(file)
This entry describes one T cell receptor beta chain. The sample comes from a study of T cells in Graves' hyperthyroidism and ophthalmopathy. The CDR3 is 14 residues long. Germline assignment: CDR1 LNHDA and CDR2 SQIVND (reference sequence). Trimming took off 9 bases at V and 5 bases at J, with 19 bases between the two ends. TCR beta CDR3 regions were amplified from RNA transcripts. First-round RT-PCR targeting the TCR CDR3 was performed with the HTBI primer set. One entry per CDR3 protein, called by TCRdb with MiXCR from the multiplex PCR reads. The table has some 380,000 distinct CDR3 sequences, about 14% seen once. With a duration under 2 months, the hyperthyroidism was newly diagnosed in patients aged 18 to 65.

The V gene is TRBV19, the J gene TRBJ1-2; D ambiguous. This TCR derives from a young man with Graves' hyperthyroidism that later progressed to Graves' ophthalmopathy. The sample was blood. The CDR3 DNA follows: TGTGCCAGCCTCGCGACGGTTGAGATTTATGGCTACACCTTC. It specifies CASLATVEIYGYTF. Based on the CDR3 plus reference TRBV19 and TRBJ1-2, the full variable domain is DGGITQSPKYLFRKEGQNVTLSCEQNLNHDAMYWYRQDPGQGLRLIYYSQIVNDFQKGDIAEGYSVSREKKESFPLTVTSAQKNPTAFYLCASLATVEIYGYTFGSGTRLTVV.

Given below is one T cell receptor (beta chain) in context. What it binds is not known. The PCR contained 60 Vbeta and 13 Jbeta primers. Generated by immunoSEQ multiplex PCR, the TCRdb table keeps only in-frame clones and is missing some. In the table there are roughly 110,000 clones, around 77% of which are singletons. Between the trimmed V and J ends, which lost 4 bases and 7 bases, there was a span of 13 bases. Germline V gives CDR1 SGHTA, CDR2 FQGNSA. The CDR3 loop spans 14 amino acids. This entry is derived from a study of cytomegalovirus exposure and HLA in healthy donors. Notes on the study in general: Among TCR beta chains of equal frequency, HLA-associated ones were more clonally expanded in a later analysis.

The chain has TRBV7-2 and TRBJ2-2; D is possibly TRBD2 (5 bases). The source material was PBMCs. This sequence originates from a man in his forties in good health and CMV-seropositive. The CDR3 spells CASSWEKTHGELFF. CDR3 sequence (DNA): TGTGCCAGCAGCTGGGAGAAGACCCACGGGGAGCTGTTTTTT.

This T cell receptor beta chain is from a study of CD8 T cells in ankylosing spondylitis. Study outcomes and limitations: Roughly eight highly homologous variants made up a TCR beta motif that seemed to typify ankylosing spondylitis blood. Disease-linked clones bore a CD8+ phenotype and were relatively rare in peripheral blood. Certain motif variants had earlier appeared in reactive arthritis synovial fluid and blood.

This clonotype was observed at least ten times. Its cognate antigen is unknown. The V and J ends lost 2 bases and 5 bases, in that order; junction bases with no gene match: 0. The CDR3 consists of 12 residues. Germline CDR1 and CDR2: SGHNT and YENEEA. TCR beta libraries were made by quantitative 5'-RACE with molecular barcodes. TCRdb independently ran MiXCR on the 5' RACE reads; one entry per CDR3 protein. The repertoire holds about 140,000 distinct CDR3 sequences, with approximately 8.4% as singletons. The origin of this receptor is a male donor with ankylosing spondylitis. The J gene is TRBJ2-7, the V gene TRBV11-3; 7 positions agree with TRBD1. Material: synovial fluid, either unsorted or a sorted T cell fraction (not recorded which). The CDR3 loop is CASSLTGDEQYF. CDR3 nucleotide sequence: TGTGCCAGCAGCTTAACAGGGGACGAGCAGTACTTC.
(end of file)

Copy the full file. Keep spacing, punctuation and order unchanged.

This entry describes one T cell receptor beta chain. The sample comes from a study of T cells in Graves' hyperthyroidism and ophthalmopathy. The CDR3 is 14 residues long. Germline assignment: CDR1 LNHDA and CDR2 SQIVND (reference sequence). Trimming took off 9 bases at V and 5 bases at J, with 19 bases between the two ends. TCR beta CDR3 regions were amplified from RNA transcripts. First-round RT-PCR targeting the TCR CDR3 was performed with the HTBI primer set. One entry per CDR3 protein, called by TCRdb with MiXCR from the multiplex PCR reads. The table has some 380,000 distinct CDR3 sequences, about 14% seen once. With a duration under 2 months, the hyperthyroidism was newly diagnosed in patients aged 18 to 65.

The V gene is TRBV19, the J gene TRBJ1-2; D ambiguous. This TCR derives from a young man with Graves' hyperthyroidism that later progressed to Graves' ophthalmopathy. The sample was blood. The CDR3 DNA follows: TGTGCCAGCCTCGCGACGGTTGAGATTTATGGCTACACCTTC. It specifies CASLATVEIYGYTF. Based on the CDR3 plus reference TRBV19 and TRBJ1-2, the full variable domain is DGGITQSPKYLFRKEGQNVTLSCEQNLNHDAMYWYRQDPGQGLRLIYYSQIVNDFQKGDIAEGYSVSREKKESFPLTVTSAQKNPTAFYLCASLATVEIYGYTFGSGTRLTVV.

Given below is one T cell receptor (beta chain) in context. What it binds is not known. The PCR contained 60 Vbeta and 13 Jbeta primers. Generated by immunoSEQ multiplex PCR, the TCRdb table keeps only in-frame clones and is missing some. In the table there are roughly 110,000 clones, around 77% of which are singletons. Between the trimmed V and J ends, which lost 4 bases and 7 bases, there was a span of 13 bases. Germline V gives CDR1 SGHTA, CDR2 FQGNSA. The CDR3 loop spans 14 amino acids. This entry is derived from a study of cytomegalovirus exposure and HLA in healthy donors. Notes on the study in general: Among TCR beta chains of equal frequency, HLA-associated ones were more clonally expanded in a later analysis.

The chain has TRBV7-2 and TRBJ2-2; D is possibly TRBD2 (5 bases). The source material was PBMCs. This sequence originates from a man in his forties in good health and CMV-seropositive. The CDR3 spells CASSWEKTHGELFF. CDR3 sequence (DNA): TGTGCCAGCAGCTGGGAGAAGACCCACGGGGAGCTGTTTTTT.

This T cell receptor beta chain is from a study of CD8 T cells in ankylosing spondylitis. Study outcomes and limitations: Roughly eight highly homologous variants made up a TCR beta motif that seemed to typify ankylosing spondylitis blood. Disease-linked clones bore a CD8+ phenotype and were relatively rare in peripheral blood. Certain motif variants had earlier appeared in reactive arthritis synovial fluid and blood.

This clonotype was observed at least ten times. Its cognate antigen is unknown. The V and J ends lost 2 bases and 5 bases, in that order; junction bases with no gene match: 0. The CDR3 consists of 12 residues. Germline CDR1 and CDR2: SGHNT and YENEEA. TCR beta libraries were made by quantitative 5'-RACE with molecular barcodes. TCRdb independently ran MiXCR on the 5' RACE reads; one entry per CDR3 protein. The repertoire holds about 140,000 distinct CDR3 sequences, with approximately 8.4% as singletons. The origin of this receptor is a male donor with ankylosing spondylitis. The J gene is TRBJ2-7, the V gene TRBV11-3; 7 positions agree with TRBD1. Material: synovial fluid, either unsorted or a sorted T cell fraction (not recorded which). The CDR3 loop is CASSLTGDEQYF. CDR3 nucleotide sequence: TGTGCCAGCAGCTTAACAGGGGACGAGCAGTACTTC.